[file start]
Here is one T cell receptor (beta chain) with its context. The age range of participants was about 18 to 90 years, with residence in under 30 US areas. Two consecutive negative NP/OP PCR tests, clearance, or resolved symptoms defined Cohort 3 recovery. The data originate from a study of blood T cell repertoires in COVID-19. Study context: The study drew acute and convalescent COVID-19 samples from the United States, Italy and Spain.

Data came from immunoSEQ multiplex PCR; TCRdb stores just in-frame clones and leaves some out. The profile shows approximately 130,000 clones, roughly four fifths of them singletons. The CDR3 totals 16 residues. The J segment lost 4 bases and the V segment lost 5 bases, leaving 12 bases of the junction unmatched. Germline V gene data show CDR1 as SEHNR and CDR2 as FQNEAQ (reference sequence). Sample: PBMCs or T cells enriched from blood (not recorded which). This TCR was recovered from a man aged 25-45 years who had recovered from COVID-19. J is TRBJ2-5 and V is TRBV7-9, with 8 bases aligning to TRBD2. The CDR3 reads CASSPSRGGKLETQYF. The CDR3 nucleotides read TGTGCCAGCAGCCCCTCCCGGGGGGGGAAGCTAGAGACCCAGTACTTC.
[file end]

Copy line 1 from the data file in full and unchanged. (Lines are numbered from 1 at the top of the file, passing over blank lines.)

Here is one T cell receptor (beta chain) with its context. The age range of participants was about 18 to 90 years, with residence in under 30 US areas. Two consecutive negative NP/OP PCR tests, clearance, or resolved symptoms defined Cohort 3 recovery. The data originate from a study of blood T cell repertoires in COVID-19. Study context: The study drew acute and convalescent COVID-19 samples from the United States, Italy and Spain.